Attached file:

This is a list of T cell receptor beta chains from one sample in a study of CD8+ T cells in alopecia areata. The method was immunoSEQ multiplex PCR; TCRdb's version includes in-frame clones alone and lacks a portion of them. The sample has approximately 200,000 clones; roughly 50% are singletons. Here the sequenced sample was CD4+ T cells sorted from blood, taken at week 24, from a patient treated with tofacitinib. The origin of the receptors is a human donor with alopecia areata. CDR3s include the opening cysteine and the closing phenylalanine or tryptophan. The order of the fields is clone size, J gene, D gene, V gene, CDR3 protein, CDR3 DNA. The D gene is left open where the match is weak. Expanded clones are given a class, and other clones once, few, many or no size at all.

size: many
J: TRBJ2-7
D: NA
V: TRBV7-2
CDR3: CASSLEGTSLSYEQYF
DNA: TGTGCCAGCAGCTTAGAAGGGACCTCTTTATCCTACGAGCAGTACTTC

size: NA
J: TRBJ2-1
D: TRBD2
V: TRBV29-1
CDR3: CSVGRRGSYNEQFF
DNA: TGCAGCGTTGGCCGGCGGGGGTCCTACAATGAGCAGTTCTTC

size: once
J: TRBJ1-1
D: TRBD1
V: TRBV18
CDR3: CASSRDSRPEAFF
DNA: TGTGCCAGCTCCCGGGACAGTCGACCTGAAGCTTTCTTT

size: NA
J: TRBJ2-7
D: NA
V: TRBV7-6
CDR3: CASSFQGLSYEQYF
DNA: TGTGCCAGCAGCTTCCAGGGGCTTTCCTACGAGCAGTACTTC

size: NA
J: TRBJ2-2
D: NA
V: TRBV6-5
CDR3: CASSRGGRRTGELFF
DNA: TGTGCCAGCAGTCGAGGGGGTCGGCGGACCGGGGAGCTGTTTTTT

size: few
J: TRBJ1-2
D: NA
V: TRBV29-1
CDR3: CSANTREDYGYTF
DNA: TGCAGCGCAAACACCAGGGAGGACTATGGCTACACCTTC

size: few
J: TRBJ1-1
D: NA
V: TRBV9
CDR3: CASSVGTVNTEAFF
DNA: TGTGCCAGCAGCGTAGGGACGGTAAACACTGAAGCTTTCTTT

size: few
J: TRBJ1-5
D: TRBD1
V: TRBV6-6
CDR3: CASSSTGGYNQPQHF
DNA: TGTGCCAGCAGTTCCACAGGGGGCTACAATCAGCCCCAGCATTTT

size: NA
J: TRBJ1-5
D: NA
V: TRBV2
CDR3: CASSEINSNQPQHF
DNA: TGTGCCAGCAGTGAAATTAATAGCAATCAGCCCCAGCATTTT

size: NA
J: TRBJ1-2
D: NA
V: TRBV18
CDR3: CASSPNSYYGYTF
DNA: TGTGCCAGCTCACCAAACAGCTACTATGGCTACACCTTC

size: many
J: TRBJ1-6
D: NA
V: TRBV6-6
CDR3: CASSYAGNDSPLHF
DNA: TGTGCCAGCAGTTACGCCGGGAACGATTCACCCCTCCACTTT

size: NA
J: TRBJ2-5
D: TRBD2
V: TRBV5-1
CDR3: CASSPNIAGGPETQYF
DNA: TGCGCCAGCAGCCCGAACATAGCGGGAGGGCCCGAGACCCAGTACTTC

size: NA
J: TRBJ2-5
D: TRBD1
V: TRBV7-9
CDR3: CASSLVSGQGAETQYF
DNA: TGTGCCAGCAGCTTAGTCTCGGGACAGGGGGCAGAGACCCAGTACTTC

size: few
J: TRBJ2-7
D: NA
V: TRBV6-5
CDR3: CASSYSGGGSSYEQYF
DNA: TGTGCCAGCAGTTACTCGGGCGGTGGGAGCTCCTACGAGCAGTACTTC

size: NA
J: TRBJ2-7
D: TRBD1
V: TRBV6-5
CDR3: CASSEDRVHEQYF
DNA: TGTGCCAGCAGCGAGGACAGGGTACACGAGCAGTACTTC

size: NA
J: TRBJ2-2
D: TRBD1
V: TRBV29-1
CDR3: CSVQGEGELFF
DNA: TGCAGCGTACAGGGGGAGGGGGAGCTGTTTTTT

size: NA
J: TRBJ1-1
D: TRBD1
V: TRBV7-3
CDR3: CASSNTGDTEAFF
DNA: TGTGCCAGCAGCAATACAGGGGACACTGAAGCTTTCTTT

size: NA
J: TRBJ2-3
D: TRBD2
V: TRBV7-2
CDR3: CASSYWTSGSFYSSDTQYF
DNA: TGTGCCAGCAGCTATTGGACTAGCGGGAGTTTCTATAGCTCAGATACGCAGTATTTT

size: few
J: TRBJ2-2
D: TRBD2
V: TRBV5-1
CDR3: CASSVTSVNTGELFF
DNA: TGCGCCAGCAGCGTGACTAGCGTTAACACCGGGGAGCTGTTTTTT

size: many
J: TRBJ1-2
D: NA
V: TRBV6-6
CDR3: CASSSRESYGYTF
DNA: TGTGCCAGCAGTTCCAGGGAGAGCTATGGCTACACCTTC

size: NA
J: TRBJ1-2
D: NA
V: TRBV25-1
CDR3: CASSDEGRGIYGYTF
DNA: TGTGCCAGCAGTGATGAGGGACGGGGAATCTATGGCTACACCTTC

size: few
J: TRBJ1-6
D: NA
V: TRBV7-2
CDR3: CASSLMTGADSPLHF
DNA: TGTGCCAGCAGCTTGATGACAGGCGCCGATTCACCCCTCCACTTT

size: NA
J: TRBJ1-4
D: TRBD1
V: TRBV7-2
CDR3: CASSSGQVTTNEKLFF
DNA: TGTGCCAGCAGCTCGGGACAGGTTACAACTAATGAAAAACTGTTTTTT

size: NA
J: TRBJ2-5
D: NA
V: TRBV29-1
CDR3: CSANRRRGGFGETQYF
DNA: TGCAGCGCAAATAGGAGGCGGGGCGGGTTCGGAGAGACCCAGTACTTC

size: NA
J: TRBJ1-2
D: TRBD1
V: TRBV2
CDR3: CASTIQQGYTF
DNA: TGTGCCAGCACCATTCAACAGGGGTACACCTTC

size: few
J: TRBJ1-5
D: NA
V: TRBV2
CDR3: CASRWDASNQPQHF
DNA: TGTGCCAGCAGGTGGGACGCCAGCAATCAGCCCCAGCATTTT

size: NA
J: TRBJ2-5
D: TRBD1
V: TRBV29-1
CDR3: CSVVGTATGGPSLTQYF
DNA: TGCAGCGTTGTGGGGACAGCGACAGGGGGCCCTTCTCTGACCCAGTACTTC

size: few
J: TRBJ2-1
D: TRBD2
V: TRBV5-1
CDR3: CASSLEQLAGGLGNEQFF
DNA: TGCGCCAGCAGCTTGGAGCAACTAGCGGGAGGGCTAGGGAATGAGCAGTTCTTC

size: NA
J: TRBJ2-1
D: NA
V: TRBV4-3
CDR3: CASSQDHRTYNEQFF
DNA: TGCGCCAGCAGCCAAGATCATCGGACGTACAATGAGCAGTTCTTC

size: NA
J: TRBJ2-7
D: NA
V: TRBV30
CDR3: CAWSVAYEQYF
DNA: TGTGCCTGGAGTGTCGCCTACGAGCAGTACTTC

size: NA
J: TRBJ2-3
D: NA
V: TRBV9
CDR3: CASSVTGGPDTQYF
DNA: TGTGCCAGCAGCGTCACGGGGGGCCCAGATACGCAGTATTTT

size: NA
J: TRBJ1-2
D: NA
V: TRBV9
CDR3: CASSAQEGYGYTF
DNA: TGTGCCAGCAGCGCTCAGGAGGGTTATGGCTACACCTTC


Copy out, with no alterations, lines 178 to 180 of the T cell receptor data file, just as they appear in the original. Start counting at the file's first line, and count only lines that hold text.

D: NA
V: TRBV30
CDR3: CAWSVAYEQYF